Students, activists, and citizens gathered in south Mumbai's Azad Maidan for another large-scale protest against the Citizenship Amendment Act (CAA) and National Register for Citizens (NRC) on Friday. Named 'Inquilaab Morcha', the gathering was one of the many nationwide protests in resistance to the CAA since the contentious law was passed by the Parliament on 11 December.
The protest was organised by the Joint Action Committee (JAC) for Social Justice, an association of rights organisations in the city, and came a week after the massive protest at the August Kranti Maidan on 19 December. Initially planned as a rally from Byculla to Azad Maidan, the JAC's protest was curtailed to a gathering at Azad Maidan because of "fear of violence", the organisers of the protest said.
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While protests in some states have turned violent, with 22 deaths across India, the demonstrations in Mumbai have remained peaceful. Several reports from Uttar Pradesh, Delhi, and Karnataka, have detailed incidents of atrocities from the police, targeting students and unarmed protesters with tear gas shells and lathis.
Unlike the meeting at August Kranti Maidan, where representatives of political parties like the CPI and NCP also addressed the people, Friday's protest was steered solely by students leaders from universities that have been at the centre of the resistance against the CAA and NRC. Students from the Jamia Milia Islamia, Aligarh Muslim University, and Jawaharlal Nehru University, spoke to the crowd of a few thousand, calling the law "divisive", and condemning the Delhi Police and Uttar Pradesh Police's action against protesters in the last two weeks.
Activist Umar Khalid, former High Court judge BG Kolse Patil, and actor Swara Bhaskar were among the speakers on Friday, in addition to writers Varun Grover, who performed the poem, 'Kagaz Nahi Dikhaenge' and Hussain Haidry.
The reigning sentiment was that the resistance against the CAA and NRC wasn't just a fight of Muslims — which is the only community excluded from the Narendra Modi government's plan of granting citizenship to minorities from Pakistan, Afghanistan, and Bangladesh — but is a fight to protect the Constitution and its secular values.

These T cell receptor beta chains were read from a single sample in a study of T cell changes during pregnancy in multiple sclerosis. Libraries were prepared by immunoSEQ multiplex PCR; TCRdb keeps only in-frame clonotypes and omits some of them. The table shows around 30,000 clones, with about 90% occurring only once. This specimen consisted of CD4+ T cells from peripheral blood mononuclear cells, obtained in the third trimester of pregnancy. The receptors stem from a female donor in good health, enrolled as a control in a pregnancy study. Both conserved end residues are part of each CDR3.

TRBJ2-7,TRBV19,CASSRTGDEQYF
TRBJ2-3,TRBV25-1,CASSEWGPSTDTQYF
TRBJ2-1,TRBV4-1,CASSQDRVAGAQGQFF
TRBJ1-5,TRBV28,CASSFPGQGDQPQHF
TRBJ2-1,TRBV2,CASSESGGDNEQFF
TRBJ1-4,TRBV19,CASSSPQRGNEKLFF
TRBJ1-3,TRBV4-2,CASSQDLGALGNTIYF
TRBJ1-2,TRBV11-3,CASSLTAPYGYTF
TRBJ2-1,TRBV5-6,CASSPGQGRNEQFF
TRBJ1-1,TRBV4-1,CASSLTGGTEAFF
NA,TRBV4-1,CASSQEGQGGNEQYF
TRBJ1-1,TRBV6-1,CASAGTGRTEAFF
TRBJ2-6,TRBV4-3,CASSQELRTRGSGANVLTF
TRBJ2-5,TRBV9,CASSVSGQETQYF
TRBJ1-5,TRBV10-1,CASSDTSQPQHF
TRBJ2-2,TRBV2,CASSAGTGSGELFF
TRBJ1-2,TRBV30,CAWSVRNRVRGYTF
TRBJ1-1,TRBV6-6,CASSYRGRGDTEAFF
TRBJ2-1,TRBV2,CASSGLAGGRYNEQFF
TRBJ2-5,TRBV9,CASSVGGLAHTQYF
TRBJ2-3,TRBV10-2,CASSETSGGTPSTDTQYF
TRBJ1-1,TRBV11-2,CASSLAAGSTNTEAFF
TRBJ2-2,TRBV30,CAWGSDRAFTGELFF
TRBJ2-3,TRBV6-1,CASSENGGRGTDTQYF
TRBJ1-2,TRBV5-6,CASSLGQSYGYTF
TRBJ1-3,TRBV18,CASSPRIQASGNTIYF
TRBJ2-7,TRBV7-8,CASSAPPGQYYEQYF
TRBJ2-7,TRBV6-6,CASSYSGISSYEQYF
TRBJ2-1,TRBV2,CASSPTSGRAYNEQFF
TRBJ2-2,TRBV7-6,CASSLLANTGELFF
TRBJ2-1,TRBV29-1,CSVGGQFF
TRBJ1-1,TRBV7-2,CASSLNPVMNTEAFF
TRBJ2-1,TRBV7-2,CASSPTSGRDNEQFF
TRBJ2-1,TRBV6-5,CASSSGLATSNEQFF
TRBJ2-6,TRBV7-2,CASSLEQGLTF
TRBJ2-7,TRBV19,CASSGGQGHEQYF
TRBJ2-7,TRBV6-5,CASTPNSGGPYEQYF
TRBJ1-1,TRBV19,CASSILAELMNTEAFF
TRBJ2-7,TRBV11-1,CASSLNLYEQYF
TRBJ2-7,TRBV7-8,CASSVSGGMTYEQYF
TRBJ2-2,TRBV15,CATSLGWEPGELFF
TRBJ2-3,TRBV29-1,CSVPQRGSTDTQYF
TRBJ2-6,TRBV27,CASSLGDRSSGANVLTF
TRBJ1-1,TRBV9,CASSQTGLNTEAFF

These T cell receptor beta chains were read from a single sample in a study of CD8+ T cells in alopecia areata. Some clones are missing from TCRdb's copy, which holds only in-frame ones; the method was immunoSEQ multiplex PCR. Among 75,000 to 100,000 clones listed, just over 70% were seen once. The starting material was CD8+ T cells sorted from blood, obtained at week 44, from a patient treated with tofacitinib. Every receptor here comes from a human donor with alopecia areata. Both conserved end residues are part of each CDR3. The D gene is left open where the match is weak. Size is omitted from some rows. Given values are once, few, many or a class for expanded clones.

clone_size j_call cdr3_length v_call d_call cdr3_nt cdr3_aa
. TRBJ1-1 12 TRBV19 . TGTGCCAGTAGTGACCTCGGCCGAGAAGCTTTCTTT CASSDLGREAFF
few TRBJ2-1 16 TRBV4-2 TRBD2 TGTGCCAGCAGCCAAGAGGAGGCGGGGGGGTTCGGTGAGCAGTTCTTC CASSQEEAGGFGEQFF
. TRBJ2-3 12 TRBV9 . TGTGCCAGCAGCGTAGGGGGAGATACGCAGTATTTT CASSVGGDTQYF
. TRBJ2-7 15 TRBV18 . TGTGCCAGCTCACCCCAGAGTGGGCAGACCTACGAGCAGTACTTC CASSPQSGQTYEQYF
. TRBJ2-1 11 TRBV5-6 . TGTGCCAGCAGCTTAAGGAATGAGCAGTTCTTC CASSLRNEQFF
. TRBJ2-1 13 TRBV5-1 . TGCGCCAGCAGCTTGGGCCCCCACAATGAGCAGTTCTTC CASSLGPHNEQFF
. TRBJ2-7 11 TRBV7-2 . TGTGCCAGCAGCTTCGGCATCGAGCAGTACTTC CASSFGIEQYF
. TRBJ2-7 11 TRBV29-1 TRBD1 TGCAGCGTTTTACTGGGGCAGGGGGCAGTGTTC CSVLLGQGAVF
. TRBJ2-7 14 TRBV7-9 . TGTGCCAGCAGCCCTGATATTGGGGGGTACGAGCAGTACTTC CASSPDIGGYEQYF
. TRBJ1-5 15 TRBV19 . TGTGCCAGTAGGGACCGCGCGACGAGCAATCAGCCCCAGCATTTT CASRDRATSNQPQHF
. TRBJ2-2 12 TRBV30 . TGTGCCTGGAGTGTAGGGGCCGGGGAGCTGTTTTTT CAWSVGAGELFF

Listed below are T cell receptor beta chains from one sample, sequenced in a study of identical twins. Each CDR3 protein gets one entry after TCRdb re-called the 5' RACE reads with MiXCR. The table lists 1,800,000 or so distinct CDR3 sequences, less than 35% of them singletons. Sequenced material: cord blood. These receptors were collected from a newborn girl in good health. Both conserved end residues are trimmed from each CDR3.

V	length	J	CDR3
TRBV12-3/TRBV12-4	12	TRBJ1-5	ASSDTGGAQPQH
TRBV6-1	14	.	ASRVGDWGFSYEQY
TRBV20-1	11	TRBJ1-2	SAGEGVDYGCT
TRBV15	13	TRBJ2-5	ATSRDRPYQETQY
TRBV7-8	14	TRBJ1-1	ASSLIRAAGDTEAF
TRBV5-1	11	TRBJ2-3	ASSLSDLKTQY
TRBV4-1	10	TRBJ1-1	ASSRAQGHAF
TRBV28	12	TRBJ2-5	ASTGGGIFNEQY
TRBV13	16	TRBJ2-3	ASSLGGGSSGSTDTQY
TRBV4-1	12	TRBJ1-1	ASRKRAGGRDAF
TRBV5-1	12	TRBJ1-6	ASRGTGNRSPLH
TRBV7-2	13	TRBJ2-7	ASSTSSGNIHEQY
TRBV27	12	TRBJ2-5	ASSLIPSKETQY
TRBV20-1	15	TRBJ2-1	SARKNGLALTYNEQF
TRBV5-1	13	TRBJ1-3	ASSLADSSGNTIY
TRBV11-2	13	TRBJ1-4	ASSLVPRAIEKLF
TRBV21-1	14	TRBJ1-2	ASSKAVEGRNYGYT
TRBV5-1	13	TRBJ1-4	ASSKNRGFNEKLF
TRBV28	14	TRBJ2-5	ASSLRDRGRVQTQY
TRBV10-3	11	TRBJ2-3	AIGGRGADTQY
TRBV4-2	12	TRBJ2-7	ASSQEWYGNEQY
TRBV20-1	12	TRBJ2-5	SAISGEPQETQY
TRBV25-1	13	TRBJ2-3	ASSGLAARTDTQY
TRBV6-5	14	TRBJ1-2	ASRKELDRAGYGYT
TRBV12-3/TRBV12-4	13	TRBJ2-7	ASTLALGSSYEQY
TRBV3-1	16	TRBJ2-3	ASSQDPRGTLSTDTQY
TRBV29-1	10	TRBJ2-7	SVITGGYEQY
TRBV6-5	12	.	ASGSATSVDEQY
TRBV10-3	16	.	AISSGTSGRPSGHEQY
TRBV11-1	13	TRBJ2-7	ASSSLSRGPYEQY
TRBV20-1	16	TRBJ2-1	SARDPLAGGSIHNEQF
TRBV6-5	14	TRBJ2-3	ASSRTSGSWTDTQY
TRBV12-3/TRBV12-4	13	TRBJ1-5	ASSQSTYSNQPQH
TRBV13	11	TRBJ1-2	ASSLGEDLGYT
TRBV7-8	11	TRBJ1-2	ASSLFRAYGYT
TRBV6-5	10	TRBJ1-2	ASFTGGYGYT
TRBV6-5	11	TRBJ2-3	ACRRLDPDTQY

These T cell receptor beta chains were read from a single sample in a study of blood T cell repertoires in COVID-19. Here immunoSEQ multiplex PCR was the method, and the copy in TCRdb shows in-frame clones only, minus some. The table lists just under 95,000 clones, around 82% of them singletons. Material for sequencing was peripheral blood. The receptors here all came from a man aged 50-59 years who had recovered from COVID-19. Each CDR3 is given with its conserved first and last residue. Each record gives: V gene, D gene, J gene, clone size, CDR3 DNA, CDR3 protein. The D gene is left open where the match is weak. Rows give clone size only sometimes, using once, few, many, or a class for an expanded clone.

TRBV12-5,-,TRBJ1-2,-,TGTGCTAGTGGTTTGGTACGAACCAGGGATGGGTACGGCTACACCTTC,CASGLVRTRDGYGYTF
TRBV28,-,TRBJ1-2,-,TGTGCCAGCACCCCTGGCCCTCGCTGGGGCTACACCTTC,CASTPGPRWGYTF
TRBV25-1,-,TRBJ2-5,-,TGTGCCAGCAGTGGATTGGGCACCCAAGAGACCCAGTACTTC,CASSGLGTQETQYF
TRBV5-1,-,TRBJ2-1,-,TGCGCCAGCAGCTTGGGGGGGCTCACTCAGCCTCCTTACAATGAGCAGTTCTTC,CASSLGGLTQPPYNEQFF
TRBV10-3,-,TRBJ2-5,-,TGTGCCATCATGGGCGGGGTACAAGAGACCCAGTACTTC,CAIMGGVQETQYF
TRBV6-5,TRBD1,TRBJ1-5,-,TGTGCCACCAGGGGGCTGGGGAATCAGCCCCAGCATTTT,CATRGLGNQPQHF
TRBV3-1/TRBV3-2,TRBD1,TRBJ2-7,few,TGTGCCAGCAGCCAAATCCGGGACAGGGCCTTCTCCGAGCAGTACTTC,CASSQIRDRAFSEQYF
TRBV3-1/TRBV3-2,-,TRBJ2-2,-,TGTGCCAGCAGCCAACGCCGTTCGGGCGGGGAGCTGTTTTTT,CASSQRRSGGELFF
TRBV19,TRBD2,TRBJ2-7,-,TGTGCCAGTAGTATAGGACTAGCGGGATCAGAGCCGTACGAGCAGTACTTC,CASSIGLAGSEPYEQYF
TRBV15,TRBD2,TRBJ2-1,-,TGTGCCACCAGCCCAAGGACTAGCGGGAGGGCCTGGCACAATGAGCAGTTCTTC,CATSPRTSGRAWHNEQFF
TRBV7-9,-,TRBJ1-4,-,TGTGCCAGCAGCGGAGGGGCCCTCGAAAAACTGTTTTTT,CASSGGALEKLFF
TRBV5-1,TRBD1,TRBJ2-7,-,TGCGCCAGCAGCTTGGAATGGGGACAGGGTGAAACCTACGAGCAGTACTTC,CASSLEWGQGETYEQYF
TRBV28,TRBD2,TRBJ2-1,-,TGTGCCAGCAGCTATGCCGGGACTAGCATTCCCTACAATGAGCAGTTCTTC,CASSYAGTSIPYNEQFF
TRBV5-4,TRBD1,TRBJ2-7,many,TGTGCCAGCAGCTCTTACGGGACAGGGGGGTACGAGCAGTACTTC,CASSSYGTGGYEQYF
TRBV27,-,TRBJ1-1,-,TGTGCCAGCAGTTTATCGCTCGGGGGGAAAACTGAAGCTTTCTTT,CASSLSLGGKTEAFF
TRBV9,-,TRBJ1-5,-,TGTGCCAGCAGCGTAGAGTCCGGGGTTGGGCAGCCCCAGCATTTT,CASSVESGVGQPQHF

Khalid, who has been at the forefront of several student protests since 2016, echoed this statement and slammed Modi and Home Minister Amit Shah for making contradictory statements on the policies that have been the cause of the widespread unrest.
On 22 December, Modi addressed several criticisms against the CAA and NRC in a speech at Delhi's Ramlila Maidan, during which he sought to dispel a few "rumours spread by the Opposition".
"There have been multiple rumours about NRC too. NRC was implemented in Assam on the Supreme Court’s orders. No rules have been framed for bringing it to the whole country, it has not been introduced in Parliament. There is no detention centre in India," Modi said, adding that there had "never" been a discussion on the proposed citizenship registry.
However, activists were quick to point out that this statement, among others, were in direct contradiction to Shah's statements in rallies and in the Parliament when he said that the pan-India NRC would be implemented to "detect and deport every infiltrator".
At Friday's protest, Khalid said, "They are using lies to mislead the public. Narendra Modi at Ramlila Maidan says that there has been no mention of NRC, whereas Amit Shah has spoken in the Parliament about the government's commitment to implement NRC in the country. So what do we believe? Who is lying?"
He also slammed Uttar Pradesh chief minister Yogi Adityanath for the violence that has erupted in the state. "The reports of atrocities coming in from Uttar Pradesh are horrifying. Ajay Bisht (Yogi Adityanath) is ruling the state and before he became the chief minister, he had spewed hate against Muslims. Today, he has been given the highest office in the state," he said.